William Stanton, professor at National Taiwan University and former head of the de facto U.S. embassy in Taipei, said he would have concerns if Gou were to become president.
“I’d be concerned about how he would behave. He did not have a positive attitude toward the U.S.,” Stanton said.
The KMT, which once ruled China before fleeing to Taiwan at the end of a civil war with the Communists in 1949, said in February it could sign a peace treaty with Beijing if it won the presidential election.
Zhang Baohui, a regional security analyst at Hong Kong’s Lingnan University, said Gou’s run could mark the start of the most unusual election in Taiwan history.
This is something entirely fresh for Taiwan politics – here is a candidate who sees everything through the pragmatic angle of a businessman rather than raw politics or ideology,” Zhang told Reuters.
“He has no baggage and that will be a fascinating scenario.”
Gou’s news comes as Tsai is grappling with a series of unpopular domestic reform initiatives, from a pension scheme to labor law, which have come under intense voter scrutiny.
The KMT said this week Gou had been a party member for more than 50 years and had given it an interest-free loan of T$45 million ($1.5 million) in 2016 under the name of his mother, which had signaled his loyalty to the party.
Foxconn said on Tuesday Gou would remain chairman, though he planned to withdraw from daily operations.
It was not immediately clear when he planned to pull back or if his presidential bid would require him to step down from Foxconn. There were no regulations related to a company executive running for the presidency, the island’s stock exchange said.
Foxconn’s shares closed up 2.1 percent at T$91.80 ahead of Gou’s formal declaration, the highest in six months. His Hong Kong-listed FIH Mobile closed up 28 percent, tracking the strength in parent Foxconn.
Source: Reuters
17/04/2019

‘Masood Azhar issue being resolved’: China tells US to hold new resolution

Beijing also rejected the report that the US, the UK and France asked China to lift the technical hold on Azhar by April 23, failing which they will move a formal resolution for discussion, vote and passage at the UN Security Council (UNSC).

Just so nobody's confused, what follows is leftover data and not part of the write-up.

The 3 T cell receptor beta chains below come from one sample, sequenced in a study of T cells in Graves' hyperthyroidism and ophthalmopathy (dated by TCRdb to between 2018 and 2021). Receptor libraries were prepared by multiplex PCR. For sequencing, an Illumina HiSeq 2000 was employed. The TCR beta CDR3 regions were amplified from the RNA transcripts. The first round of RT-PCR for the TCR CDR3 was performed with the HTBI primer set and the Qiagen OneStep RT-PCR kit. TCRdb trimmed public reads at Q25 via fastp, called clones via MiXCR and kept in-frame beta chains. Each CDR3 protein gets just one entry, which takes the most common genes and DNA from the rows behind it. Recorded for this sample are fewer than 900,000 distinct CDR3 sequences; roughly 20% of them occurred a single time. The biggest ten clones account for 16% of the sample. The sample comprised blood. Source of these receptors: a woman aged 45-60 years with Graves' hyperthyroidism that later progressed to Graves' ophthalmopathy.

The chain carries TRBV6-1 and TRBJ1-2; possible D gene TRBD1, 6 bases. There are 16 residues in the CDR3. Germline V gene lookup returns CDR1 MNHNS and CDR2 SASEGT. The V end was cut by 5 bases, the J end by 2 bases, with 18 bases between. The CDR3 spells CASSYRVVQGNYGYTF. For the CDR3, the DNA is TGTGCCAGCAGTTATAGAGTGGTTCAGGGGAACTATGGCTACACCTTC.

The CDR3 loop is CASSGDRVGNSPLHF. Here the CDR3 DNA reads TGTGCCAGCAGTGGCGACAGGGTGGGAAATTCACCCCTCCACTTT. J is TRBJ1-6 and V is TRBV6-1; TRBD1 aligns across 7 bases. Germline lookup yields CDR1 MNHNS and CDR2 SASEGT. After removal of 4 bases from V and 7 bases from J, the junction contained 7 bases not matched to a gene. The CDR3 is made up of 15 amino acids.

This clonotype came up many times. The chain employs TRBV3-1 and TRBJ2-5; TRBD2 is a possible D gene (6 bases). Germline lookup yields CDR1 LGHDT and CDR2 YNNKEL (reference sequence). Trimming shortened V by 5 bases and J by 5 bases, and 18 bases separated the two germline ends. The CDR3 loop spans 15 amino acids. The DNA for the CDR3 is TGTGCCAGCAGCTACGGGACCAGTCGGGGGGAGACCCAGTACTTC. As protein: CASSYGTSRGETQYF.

WORLD Updated: Apr 17, 2019 15:31 IST

Indo Asian News Service
Indo Asian News Service
Beijing
masood azhar,china,US
China on Wednesday said the issue of blacklisting Pakistan-based terrorist Masood Azhar at the UN panel was heading towards a settlement and asked the US not to force through its own resolution on the matter.(AP)
China on Wednesday said the issue of blacklisting Pakistan-based terrorist Masood Azhar at the UN panel was heading towards a settlement and asked the US not to force through its own resolution on the matter.

Beijing also rejected the report that the US, the UK and France asked China to lift the technical hold on Azhar by April 23, failing which they will move a formal resolution for discussion, vote and passage at the UN Security Council (UNSC).

“On the issue of the listing of Masood Azhar, China’s position remains unchanged. We are also having communication with relevant parties and the matter is moving towards the direction of settlement,” Chinese Foreign Ministry spokesperson Lu Kang said here.

Asked to elaborate further, Lu did not answer clearly.

“The matter is now moving in the direction of settlement. As to the specifics for the discussion in the 1267 committee, there are clear procedures and regulations regarding UNSC and its subsidiary bodies. We think members should follow and abide by such procedures.”

He was responding to a question whether anything was achieved after China claimed “positive progress” on the issue of declaring Azhar a terrorist.

China in the past has put four technical holds on the resolutions by India, the US, the UK and France to ban Azhar at the UN 1267 sanctions committee.

Beijing’s latest technical hold came last month after Azhar’s outfit claimed responsibility for the deadly attack in Jammu and Kashmir that killed 40 Indian military personnel in February.

This prompted the US to draft a new resolution and take it directly to the Security Council for an informal discussion. Beijing slammed the move, saying this will complicate matters when some progress has already been achieved.

Lu again reiterated it when asked if China will support such a resolution in the Security Council.

“Regarding what you said relevant parties are forcing a new resolution through the Security Council. We firmly oppose that. In relevant discussions, most members expressed that this issue should be discussed within the 1267 committee and they don’t hope to bypass the 1267 committee to handle the issue.